Fruits and vegetables are highly nutritious agricultural produce with tremendous human health benefits. They are also highly perishable and as such are easily susceptible to spoilage, leading to a reduction in quality attributes and induced food loss. Cold chain technologies have over the years been employed to reduce the quality loss of fruits and vegetables from farm to fork. However, a high amount of losses (≈50%) still occur during the packaging, transportation, and storage of these fresh agricultural produce. This study highlights the current state-of-the-art of various advanced tools employed to reducing the quality loss of fruits and vegetables during the packaging, storage, and transportation cold chain operations, including the application of imaging technology, spectroscopy, multi-sensors, electronic nose, radio frequency identification, printed sensors, acoustic impulse response, and mathematical models. It is shown that computer vision, hyperspectral imaging, multispectral imaging, spectroscopy, X-ray imaging, and mathematical models are well established in monitoring and optimizing process parameters that affect food quality attributes during cold chain operations. We also identified the Internet of Things (IoT) and virtual representation models of a particular fresh produce (digital twins) as emerging technologies that can help monitor and control the uncharted quality evolution during its postharvest life. These advances can help diagnose and take measures against potential problems affecting the quality of fresh produce in the supply chains. Plausible future pathways to further develop these emerging technologies and help in the significant reduction of food losses in the supply chain of fresh produce are discussed. Future research should be directed towards integrating IoT and digital twins in order to intensify real-time monitoring of the cold chain environmental conditions, and the eventual optimization of the postharvest supply chains. This study gives promising insight towards the use of advanced technologies in reducing losses in the postharvest supply chain of fruits and vegetables.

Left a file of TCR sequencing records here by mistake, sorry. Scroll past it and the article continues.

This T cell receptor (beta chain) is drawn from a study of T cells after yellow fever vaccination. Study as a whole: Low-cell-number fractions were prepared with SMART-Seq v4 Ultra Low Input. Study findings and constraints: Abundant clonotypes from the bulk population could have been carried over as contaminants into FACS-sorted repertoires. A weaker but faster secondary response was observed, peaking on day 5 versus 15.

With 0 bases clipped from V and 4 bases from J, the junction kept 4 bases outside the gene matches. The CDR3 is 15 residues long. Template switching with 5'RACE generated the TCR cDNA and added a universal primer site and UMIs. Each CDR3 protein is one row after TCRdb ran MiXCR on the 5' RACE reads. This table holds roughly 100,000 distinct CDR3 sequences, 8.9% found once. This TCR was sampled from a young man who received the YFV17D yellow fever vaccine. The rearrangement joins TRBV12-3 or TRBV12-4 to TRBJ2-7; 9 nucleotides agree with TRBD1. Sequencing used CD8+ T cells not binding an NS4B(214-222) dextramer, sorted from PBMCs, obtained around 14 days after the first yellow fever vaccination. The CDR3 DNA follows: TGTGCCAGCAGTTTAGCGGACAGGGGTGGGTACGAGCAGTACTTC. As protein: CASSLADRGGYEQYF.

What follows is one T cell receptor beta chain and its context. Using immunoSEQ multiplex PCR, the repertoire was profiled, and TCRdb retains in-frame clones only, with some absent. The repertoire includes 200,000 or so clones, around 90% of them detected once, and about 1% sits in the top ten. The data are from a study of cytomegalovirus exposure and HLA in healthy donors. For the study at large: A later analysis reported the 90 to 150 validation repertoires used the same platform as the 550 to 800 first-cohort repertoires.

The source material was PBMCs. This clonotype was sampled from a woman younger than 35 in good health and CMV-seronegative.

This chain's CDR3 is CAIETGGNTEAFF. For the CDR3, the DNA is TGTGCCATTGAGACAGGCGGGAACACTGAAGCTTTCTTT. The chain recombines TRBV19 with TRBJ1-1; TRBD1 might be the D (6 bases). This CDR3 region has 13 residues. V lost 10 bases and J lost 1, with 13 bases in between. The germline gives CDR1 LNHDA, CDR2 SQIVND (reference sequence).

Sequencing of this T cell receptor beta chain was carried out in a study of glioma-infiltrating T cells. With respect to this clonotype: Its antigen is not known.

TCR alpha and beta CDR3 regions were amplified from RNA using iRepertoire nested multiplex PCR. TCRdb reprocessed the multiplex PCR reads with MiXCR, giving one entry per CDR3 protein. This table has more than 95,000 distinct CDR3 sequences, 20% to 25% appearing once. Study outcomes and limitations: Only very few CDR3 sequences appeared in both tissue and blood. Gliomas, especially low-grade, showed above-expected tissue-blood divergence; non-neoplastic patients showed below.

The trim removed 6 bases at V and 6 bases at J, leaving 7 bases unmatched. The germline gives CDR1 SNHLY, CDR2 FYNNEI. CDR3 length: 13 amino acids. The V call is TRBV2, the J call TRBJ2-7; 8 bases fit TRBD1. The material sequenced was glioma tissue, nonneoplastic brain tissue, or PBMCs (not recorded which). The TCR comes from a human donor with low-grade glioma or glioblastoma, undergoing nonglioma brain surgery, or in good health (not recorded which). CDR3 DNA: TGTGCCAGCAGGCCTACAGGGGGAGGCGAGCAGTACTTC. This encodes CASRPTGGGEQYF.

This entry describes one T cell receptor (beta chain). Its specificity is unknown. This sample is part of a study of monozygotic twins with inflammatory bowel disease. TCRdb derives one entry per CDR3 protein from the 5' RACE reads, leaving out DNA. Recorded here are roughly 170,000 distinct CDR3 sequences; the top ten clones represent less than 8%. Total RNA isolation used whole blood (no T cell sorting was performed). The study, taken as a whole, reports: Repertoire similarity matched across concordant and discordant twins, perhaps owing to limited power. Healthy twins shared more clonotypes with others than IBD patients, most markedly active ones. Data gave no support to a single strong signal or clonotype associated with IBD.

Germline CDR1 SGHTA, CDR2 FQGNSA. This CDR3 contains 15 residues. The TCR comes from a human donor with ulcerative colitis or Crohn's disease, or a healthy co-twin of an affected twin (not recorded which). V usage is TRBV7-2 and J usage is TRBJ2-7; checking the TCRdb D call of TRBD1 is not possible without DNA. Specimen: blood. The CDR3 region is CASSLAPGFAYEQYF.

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Published in Processes, v. 8, issue 11, 1431.

© 2020 by the authors. Licensee MDPI, Basel, Switzerland.

This article is an open access article distributed under the terms and conditions of the Creative Commons Attribution (CC BY) license (https://creativecommons.org/licenses/by/4.0/).

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